Drainage Planes: Preventing Water Damage to Exteriors
A key aspect of a home’s durability is effective water management. Attractive exterior finishes make a home look great, but you can't rely on them to provide flawless water protection. No exterior finish, be it brick, stucco or siding, is waterproof. Brick and stucco are porous, and siding expands and contracts, creating gaps between the boards. Water from rain and snow will penetrate any kind of exterior finish. That's why every home needs a drainage plane.
A drainage plane is a layer of water-resistant material that completely covers the home's exterior and integrates with flashing to provide a drainage path from the roof to the ground. When water penetrates the exterior finish, the drainage plane works in conjunction with interconnected flashing to guide water back to the exterior. The drainage plane protects sheathing and framing from getting wet and prevents moisture buildup in exterior wall cavities. Here’s how to secure various parts of a home’s exterior against water:
Housewrap is designed to keep water out of wall cavities; if a small amount of water does enter, housewrap allows it to dry to the exterior. The key to effective housewrap installation is providing continuous coverage by lapping each piece shingle-style; individual pieces are lapped from bottom to top so that each succeeding piece overlaps the preceding piece. Windows, utility penetrations and intersecting roofs are a few of the critical areas of a home that require special attention.
Window openings are especially vulnerable areas because they interrupt the continuity of the drainage plane. To help prevent water intrusion, window openings have to be properly flashed and sealed, and to keep water from seeping behind window flashing, the pieces of flashing have to be layered correctly. Window flashing should be layered shingle style to guide water downward.
When you install a hose bib, dryer vent or other fixture in the exterior, you're creating a hole in the drainage plane. To prevent water intrusion, the drainage plane has to be continuous. Flashing maintains the drainage plane's continuity because it integrates with the drainage plane and directs water away from penetrations. An effective way to flash penetrations is to install preformed flashing panels.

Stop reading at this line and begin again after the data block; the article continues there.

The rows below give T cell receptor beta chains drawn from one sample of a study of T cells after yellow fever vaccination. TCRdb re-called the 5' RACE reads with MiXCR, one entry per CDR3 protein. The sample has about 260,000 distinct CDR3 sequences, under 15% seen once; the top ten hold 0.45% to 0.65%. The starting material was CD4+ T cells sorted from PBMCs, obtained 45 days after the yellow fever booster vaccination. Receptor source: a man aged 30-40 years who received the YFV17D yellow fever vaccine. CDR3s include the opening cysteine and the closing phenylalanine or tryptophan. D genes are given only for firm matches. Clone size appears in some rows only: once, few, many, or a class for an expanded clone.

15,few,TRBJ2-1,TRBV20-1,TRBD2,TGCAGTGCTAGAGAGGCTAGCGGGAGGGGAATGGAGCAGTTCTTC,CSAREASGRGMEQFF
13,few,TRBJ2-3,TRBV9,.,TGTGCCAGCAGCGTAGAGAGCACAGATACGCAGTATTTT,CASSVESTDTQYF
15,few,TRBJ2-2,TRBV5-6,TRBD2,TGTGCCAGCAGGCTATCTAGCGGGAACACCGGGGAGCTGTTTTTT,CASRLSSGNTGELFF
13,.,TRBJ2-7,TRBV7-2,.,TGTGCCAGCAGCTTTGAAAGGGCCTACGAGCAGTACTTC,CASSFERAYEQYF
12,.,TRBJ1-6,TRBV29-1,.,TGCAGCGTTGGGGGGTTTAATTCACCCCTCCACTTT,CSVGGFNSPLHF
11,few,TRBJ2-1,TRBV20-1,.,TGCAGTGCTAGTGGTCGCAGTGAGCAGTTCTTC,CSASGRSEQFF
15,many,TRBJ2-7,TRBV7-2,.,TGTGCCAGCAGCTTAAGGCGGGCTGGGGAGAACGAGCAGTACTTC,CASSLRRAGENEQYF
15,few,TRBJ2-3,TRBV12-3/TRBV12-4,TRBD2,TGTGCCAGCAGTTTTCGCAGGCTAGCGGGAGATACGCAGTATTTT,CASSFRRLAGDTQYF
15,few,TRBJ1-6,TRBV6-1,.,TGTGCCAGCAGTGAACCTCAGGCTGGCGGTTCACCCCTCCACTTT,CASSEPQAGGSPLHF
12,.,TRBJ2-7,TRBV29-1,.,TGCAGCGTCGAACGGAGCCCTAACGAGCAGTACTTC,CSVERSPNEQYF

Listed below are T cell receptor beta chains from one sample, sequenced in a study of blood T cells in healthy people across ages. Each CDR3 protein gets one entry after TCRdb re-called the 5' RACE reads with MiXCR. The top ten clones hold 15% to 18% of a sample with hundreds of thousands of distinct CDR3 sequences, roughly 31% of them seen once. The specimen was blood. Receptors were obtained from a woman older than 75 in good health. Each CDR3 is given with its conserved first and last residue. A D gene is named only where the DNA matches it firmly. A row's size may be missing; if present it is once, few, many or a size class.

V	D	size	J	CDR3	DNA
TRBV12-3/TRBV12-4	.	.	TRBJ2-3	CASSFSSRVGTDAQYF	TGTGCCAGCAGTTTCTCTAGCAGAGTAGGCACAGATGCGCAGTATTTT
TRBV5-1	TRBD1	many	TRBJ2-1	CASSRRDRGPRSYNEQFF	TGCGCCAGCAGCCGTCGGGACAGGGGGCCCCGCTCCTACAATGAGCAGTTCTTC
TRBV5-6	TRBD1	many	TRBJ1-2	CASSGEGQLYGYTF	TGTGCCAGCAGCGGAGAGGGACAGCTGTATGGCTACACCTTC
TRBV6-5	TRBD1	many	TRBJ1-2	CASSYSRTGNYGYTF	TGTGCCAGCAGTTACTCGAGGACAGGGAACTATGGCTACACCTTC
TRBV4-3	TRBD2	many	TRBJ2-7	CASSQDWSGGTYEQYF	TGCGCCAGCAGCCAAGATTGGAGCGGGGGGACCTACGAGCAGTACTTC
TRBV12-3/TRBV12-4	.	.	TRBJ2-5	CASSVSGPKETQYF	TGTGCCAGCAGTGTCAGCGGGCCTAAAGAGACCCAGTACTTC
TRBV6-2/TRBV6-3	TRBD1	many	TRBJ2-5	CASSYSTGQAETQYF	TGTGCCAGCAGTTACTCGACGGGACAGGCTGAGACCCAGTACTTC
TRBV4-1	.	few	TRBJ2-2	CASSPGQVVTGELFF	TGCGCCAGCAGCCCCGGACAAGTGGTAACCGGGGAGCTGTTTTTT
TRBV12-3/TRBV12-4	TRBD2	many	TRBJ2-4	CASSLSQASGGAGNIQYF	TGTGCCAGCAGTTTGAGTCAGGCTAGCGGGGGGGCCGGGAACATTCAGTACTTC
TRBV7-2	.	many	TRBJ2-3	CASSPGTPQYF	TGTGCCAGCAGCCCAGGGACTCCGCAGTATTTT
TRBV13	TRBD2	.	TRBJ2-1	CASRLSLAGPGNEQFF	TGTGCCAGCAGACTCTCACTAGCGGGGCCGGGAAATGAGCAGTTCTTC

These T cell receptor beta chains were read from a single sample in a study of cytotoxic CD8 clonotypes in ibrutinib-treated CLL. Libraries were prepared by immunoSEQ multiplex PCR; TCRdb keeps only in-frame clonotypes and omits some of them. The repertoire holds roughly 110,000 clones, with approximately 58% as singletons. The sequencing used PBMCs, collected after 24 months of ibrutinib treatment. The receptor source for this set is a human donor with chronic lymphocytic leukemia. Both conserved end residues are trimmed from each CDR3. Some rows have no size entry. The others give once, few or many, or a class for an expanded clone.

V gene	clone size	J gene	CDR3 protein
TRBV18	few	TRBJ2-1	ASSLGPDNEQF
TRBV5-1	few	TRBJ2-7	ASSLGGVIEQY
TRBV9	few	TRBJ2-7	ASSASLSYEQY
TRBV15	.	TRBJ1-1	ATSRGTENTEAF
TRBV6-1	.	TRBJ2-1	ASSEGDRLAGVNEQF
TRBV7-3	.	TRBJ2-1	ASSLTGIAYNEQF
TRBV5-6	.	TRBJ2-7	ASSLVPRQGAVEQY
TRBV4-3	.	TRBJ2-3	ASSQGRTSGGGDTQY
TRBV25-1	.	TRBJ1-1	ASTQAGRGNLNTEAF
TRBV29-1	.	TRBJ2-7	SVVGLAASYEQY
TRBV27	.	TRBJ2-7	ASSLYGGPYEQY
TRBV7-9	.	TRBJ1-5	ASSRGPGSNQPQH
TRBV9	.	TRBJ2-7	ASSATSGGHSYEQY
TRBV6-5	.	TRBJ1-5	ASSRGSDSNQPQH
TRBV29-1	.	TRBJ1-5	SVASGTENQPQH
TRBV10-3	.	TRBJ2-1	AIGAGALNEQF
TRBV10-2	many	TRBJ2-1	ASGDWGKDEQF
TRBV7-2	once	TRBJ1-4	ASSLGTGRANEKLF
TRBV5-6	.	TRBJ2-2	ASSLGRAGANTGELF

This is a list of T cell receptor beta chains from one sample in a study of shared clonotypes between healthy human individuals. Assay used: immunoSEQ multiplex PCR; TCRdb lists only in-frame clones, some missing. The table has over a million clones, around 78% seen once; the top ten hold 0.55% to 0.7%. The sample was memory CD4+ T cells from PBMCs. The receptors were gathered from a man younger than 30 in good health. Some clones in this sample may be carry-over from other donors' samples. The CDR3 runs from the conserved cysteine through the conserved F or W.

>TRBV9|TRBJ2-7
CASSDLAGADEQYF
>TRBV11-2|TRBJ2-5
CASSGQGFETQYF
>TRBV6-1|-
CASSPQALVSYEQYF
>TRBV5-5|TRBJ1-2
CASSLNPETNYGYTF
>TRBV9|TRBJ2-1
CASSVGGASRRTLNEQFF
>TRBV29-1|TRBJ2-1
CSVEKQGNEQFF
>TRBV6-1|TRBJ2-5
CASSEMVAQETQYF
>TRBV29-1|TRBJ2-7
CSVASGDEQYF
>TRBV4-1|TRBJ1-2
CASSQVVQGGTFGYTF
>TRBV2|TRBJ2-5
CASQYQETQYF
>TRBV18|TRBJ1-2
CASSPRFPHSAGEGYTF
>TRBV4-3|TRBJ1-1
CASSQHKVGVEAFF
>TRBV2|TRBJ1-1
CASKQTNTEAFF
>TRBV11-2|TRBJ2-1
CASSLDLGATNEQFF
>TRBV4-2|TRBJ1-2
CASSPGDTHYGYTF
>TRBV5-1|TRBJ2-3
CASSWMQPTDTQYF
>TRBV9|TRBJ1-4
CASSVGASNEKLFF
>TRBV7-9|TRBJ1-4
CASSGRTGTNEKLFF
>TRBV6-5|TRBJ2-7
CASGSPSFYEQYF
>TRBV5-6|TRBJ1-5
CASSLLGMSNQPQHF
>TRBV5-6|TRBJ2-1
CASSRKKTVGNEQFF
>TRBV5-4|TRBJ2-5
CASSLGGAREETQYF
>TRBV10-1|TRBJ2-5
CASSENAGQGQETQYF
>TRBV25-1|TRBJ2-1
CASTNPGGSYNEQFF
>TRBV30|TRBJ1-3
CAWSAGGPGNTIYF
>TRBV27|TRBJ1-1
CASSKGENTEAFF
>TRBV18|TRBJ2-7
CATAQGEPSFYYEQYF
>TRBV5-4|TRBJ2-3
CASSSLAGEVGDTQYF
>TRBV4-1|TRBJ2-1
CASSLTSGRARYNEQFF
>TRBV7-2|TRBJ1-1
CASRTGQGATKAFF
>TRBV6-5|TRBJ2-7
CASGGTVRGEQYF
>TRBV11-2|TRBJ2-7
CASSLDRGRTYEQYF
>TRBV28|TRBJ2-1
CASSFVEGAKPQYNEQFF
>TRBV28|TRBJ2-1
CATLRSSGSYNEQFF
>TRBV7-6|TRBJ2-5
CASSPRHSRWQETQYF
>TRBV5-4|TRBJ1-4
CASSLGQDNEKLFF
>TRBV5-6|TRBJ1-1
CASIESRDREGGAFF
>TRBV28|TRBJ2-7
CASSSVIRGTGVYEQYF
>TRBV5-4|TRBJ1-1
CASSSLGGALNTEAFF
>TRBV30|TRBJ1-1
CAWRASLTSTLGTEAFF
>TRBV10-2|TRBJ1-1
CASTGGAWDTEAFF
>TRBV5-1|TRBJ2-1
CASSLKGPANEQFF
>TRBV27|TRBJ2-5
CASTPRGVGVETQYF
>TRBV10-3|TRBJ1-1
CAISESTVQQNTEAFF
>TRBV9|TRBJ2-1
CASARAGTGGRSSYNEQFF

Where a wall terminates at the roof, any water that has penetrated the exterior finish must be able to drain from the wall's drainage plane to the roofing. The more roof-to-wall intersections a home has, the more vulnerable areas exist, making it critical to employ an effective, consistent approach to water management. At these intersections, make sure that flashing is in place and that it's properly integrated with the housewrap. And keep a reveal between the exterior finish and the roofing shingles. Without a reveal, any water moving down the roof can wick up the exterior finish, leading to water damage.
Despite your best efforts, some water will still penetrate the exterior finish. When it does, the wall needs a second line of defense against water intrusion that can drain that water back to the exterior. By properly installing housewrap and integrating it with flashing, water is guided downward and away from the home, protecting the wall from water intrusion.